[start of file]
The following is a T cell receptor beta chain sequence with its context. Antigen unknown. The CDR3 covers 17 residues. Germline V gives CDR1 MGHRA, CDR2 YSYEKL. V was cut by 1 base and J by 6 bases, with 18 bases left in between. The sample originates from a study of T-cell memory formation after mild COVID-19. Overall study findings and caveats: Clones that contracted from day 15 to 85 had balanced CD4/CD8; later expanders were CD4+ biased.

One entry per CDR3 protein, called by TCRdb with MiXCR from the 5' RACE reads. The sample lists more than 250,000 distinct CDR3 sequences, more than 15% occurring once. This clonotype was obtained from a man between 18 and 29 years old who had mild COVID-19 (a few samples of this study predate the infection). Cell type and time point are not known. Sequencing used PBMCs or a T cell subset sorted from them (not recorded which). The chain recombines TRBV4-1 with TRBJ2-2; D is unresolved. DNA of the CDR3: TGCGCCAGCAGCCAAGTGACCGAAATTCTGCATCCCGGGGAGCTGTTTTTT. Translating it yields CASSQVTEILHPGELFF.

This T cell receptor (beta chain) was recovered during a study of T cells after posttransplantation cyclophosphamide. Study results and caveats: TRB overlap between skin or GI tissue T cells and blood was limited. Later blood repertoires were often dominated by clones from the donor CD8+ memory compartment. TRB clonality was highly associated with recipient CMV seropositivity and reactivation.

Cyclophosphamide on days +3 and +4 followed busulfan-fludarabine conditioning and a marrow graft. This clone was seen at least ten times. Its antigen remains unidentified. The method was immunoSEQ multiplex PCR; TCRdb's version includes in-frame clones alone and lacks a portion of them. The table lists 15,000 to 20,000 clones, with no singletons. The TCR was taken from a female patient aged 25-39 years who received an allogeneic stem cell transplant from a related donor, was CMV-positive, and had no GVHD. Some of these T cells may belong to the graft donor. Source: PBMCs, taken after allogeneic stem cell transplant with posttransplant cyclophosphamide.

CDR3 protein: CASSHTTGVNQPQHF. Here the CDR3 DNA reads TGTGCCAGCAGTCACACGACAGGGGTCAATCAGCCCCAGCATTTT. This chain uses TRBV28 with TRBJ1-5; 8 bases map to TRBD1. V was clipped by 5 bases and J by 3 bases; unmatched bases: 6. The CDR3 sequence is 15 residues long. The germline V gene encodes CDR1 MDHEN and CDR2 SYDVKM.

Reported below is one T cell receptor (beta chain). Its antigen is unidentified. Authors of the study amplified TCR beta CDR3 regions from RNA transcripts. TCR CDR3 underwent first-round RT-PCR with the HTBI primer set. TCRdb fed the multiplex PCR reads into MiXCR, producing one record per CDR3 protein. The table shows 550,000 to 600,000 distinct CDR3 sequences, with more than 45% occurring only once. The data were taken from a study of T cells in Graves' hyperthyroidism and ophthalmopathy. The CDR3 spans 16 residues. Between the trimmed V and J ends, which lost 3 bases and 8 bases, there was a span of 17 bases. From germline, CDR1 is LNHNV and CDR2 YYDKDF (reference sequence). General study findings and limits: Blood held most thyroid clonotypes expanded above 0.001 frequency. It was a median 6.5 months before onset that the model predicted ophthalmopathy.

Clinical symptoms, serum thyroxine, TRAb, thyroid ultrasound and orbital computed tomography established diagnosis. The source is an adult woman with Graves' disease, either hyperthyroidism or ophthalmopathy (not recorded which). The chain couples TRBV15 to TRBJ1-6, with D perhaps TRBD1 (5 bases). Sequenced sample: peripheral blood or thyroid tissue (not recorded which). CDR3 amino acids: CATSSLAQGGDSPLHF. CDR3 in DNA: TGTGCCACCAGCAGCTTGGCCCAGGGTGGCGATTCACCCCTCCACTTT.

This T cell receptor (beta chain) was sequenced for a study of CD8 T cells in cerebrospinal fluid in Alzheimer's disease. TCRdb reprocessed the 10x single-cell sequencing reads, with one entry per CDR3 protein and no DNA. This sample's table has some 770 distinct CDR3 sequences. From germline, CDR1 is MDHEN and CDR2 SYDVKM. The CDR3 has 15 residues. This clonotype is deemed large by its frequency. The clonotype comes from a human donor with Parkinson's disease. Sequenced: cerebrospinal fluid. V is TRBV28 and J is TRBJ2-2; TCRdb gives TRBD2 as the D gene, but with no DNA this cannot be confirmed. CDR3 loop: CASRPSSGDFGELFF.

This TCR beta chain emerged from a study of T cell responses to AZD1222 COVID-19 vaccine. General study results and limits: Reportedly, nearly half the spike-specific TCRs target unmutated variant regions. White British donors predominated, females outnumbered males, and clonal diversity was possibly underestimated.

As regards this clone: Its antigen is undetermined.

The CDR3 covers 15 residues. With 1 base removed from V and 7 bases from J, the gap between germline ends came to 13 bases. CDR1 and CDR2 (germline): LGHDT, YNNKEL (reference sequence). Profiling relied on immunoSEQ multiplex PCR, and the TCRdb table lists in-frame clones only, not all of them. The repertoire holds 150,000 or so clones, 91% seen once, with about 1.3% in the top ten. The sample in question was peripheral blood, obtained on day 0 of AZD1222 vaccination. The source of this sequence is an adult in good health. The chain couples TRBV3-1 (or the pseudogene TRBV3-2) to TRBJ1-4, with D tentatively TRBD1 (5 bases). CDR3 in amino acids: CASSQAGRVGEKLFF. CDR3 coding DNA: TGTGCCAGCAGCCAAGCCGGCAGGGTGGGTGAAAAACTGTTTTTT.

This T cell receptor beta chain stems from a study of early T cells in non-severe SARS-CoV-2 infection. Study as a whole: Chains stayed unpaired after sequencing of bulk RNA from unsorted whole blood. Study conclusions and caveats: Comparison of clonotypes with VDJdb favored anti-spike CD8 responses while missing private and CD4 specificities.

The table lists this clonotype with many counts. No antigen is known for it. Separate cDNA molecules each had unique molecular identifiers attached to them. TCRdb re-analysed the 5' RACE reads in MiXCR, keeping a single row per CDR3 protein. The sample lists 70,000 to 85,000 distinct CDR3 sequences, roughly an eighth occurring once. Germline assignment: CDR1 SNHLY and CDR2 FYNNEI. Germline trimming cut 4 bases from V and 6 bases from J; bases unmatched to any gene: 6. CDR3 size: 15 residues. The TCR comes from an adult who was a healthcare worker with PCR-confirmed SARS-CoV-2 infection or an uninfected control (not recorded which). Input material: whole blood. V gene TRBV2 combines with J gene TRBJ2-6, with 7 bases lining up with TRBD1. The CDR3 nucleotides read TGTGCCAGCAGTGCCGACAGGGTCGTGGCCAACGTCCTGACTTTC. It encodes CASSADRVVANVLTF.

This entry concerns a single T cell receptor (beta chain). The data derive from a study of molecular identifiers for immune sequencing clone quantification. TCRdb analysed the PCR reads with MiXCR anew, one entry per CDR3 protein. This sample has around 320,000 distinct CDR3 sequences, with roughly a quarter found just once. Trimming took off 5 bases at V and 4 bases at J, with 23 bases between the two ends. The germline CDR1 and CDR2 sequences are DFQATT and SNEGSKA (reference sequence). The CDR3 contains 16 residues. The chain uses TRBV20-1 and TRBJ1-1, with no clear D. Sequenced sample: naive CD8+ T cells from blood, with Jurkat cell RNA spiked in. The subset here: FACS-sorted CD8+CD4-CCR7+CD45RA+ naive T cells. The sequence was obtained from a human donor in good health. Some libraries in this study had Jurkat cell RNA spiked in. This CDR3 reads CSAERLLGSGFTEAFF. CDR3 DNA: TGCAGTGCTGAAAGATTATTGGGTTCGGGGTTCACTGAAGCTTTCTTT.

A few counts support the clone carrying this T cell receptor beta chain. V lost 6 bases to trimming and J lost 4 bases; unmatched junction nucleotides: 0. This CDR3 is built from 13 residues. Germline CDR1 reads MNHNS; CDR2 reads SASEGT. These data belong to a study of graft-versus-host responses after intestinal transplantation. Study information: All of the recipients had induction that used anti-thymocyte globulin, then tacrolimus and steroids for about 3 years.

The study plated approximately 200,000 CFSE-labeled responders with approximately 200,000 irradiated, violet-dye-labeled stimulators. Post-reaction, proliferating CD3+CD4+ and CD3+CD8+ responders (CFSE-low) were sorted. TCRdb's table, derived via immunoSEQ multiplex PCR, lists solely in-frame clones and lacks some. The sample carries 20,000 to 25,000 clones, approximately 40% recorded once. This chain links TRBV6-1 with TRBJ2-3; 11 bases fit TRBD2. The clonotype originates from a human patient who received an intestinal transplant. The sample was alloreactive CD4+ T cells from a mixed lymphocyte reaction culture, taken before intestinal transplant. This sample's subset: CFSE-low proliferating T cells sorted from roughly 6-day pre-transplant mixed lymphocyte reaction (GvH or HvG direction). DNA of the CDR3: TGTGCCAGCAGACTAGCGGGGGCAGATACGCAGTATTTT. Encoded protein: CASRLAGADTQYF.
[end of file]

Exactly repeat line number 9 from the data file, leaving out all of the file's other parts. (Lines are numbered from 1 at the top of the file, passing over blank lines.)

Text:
This TCR beta chain emerged from a study of T cell responses to AZD1222 COVID-19 vaccine. General study results and limits: Reportedly, nearly half the spike-specific TCRs target unmutated variant regions. White British donors predominated, females outnumbered males, and clonal diversity was possibly underestimated.